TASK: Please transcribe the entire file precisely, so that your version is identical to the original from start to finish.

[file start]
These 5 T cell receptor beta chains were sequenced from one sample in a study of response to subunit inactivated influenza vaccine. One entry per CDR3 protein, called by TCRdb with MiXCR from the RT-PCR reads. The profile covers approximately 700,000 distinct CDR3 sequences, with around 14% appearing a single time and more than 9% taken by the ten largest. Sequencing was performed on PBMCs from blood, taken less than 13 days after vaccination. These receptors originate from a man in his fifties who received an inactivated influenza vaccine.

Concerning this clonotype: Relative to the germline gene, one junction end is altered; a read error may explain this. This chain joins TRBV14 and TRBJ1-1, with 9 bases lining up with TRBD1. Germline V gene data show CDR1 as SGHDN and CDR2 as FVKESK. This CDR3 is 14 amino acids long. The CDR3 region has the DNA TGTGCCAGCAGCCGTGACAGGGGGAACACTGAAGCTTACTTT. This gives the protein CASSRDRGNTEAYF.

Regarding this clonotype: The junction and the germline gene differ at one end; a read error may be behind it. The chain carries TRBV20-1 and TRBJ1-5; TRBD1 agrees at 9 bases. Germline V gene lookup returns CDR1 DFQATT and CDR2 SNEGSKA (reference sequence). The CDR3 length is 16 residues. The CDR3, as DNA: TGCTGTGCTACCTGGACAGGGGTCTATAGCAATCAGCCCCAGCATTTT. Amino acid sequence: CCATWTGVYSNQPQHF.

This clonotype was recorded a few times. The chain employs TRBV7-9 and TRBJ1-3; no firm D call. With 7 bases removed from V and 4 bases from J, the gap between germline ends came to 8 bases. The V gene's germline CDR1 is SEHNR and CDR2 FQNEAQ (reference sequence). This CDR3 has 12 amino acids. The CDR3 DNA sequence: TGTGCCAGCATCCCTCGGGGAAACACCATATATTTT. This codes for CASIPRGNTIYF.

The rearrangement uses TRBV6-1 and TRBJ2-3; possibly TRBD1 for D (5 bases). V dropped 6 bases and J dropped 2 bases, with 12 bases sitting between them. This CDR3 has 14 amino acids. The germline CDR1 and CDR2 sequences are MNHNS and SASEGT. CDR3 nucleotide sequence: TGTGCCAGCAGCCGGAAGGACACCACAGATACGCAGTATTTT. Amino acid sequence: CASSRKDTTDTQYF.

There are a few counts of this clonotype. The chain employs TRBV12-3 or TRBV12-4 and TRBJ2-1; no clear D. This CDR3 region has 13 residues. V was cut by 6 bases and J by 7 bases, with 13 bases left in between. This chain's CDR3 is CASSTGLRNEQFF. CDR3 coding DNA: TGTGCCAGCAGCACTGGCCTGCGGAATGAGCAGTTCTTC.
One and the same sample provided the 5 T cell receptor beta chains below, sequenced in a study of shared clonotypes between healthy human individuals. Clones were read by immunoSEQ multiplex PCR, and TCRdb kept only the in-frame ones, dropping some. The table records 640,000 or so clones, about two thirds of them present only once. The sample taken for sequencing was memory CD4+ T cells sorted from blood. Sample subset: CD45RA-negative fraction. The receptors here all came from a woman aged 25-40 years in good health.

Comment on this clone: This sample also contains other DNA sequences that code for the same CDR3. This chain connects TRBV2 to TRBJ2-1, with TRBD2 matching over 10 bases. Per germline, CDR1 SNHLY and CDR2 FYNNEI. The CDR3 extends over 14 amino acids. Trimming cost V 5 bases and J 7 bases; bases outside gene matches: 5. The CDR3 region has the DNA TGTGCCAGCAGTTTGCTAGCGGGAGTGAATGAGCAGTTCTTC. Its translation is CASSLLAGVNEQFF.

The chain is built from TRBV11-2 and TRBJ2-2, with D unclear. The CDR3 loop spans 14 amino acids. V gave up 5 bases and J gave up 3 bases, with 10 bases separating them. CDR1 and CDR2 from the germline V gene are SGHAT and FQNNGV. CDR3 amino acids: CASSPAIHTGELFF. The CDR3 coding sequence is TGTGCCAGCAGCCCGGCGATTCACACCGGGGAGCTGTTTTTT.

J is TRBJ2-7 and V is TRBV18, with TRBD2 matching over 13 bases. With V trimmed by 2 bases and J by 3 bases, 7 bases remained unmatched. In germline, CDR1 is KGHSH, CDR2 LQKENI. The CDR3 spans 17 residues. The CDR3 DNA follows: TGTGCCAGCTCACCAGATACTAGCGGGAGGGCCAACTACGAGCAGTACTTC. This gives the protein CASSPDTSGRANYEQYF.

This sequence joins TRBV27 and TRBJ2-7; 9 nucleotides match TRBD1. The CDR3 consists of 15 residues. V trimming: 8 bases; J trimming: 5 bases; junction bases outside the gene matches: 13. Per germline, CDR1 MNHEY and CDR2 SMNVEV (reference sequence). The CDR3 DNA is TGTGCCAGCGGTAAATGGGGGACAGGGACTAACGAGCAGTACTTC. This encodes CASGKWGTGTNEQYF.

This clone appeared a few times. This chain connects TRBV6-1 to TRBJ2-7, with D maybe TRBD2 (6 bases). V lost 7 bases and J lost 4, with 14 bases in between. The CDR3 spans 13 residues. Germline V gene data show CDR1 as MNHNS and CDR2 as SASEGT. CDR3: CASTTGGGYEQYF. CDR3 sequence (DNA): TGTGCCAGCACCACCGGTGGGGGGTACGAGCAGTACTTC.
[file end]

These 5 T cell receptor beta chains were sequenced from one sample in a study of response to subunit inactivated influenza vaccine. One entry per CDR3 protein, called by TCRdb with MiXCR from the RT-PCR reads. The profile covers approximately 700,000 distinct CDR3 sequences, with around 14% appearing a single time and more than 9% taken by the ten largest. Sequencing was performed on PBMCs from blood, taken less than 13 days after vaccination. These receptors originate from a man in his fifties who received an inactivated influenza vaccine.

Concerning this clonotype: Relative to the germline gene, one junction end is altered; a read error may explain this. This chain joins TRBV14 and TRBJ1-1, with 9 bases lining up with TRBD1. Germline V gene data show CDR1 as SGHDN and CDR2 as FVKESK. This CDR3 is 14 amino acids long. The CDR3 region has the DNA TGTGCCAGCAGCCGTGACAGGGGGAACACTGAAGCTTACTTT. This gives the protein CASSRDRGNTEAYF.

Regarding this clonotype: The junction and the germline gene differ at one end; a read error may be behind it. The chain carries TRBV20-1 and TRBJ1-5; TRBD1 agrees at 9 bases. Germline V gene lookup returns CDR1 DFQATT and CDR2 SNEGSKA (reference sequence). The CDR3 length is 16 residues. The CDR3, as DNA: TGCTGTGCTACCTGGACAGGGGTCTATAGCAATCAGCCCCAGCATTTT. Amino acid sequence: CCATWTGVYSNQPQHF.

This clonotype was recorded a few times. The chain employs TRBV7-9 and TRBJ1-3; no firm D call. With 7 bases removed from V and 4 bases from J, the gap between germline ends came to 8 bases. The V gene's germline CDR1 is SEHNR and CDR2 FQNEAQ (reference sequence). This CDR3 has 12 amino acids. The CDR3 DNA sequence: TGTGCCAGCATCCCTCGGGGAAACACCATATATTTT. This codes for CASIPRGNTIYF.

The rearrangement uses TRBV6-1 and TRBJ2-3; possibly TRBD1 for D (5 bases). V dropped 6 bases and J dropped 2 bases, with 12 bases sitting between them. This CDR3 has 14 amino acids. The germline CDR1 and CDR2 sequences are MNHNS and SASEGT. CDR3 nucleotide sequence: TGTGCCAGCAGCCGGAAGGACACCACAGATACGCAGTATTTT. Amino acid sequence: CASSRKDTTDTQYF.

There are a few counts of this clonotype. The chain employs TRBV12-3 or TRBV12-4 and TRBJ2-1; no clear D. This CDR3 region has 13 residues. V was cut by 6 bases and J by 7 bases, with 13 bases left in between. This chain's CDR3 is CASSTGLRNEQFF. CDR3 coding DNA: TGTGCCAGCAGCACTGGCCTGCGGAATGAGCAGTTCTTC.
One and the same sample provided the 5 T cell receptor beta chains below, sequenced in a study of shared clonotypes between healthy human individuals. Clones were read by immunoSEQ multiplex PCR, and TCRdb kept only the in-frame ones, dropping some. The table records 640,000 or so clones, about two thirds of them present only once. The sample taken for sequencing was memory CD4+ T cells sorted from blood. Sample subset: CD45RA-negative fraction. The receptors here all came from a woman aged 25-40 years in good health.

Comment on this clone: This sample also contains other DNA sequences that code for the same CDR3. This chain connects TRBV2 to TRBJ2-1, with TRBD2 matching over 10 bases. Per germline, CDR1 SNHLY and CDR2 FYNNEI. The CDR3 extends over 14 amino acids. Trimming cost V 5 bases and J 7 bases; bases outside gene matches: 5. The CDR3 region has the DNA TGTGCCAGCAGTTTGCTAGCGGGAGTGAATGAGCAGTTCTTC. Its translation is CASSLLAGVNEQFF.

The chain is built from TRBV11-2 and TRBJ2-2, with D unclear. The CDR3 loop spans 14 amino acids. V gave up 5 bases and J gave up 3 bases, with 10 bases separating them. CDR1 and CDR2 from the germline V gene are SGHAT and FQNNGV. CDR3 amino acids: CASSPAIHTGELFF. The CDR3 coding sequence is TGTGCCAGCAGCCCGGCGATTCACACCGGGGAGCTGTTTTTT.

J is TRBJ2-7 and V is TRBV18, with TRBD2 matching over 13 bases. With V trimmed by 2 bases and J by 3 bases, 7 bases remained unmatched. In germline, CDR1 is KGHSH, CDR2 LQKENI. The CDR3 spans 17 residues. The CDR3 DNA follows: TGTGCCAGCTCACCAGATACTAGCGGGAGGGCCAACTACGAGCAGTACTTC. This gives the protein CASSPDTSGRANYEQYF.

This sequence joins TRBV27 and TRBJ2-7; 9 nucleotides match TRBD1. The CDR3 consists of 15 residues. V trimming: 8 bases; J trimming: 5 bases; junction bases outside the gene matches: 13. Per germline, CDR1 MNHEY and CDR2 SMNVEV (reference sequence). The CDR3 DNA is TGTGCCAGCGGTAAATGGGGGACAGGGACTAACGAGCAGTACTTC. This encodes CASGKWGTGTNEQYF.

This clone appeared a few times. This chain connects TRBV6-1 to TRBJ2-7, with D maybe TRBD2 (6 bases). V lost 7 bases and J lost 4, with 14 bases in between. The CDR3 spans 13 residues. Germline V gene data show CDR1 as MNHNS and CDR2 as SASEGT. CDR3: CASTTGGGYEQYF. CDR3 sequence (DNA): TGTGCCAGCACCACCGGTGGGGGGTACGAGCAGTACTTC.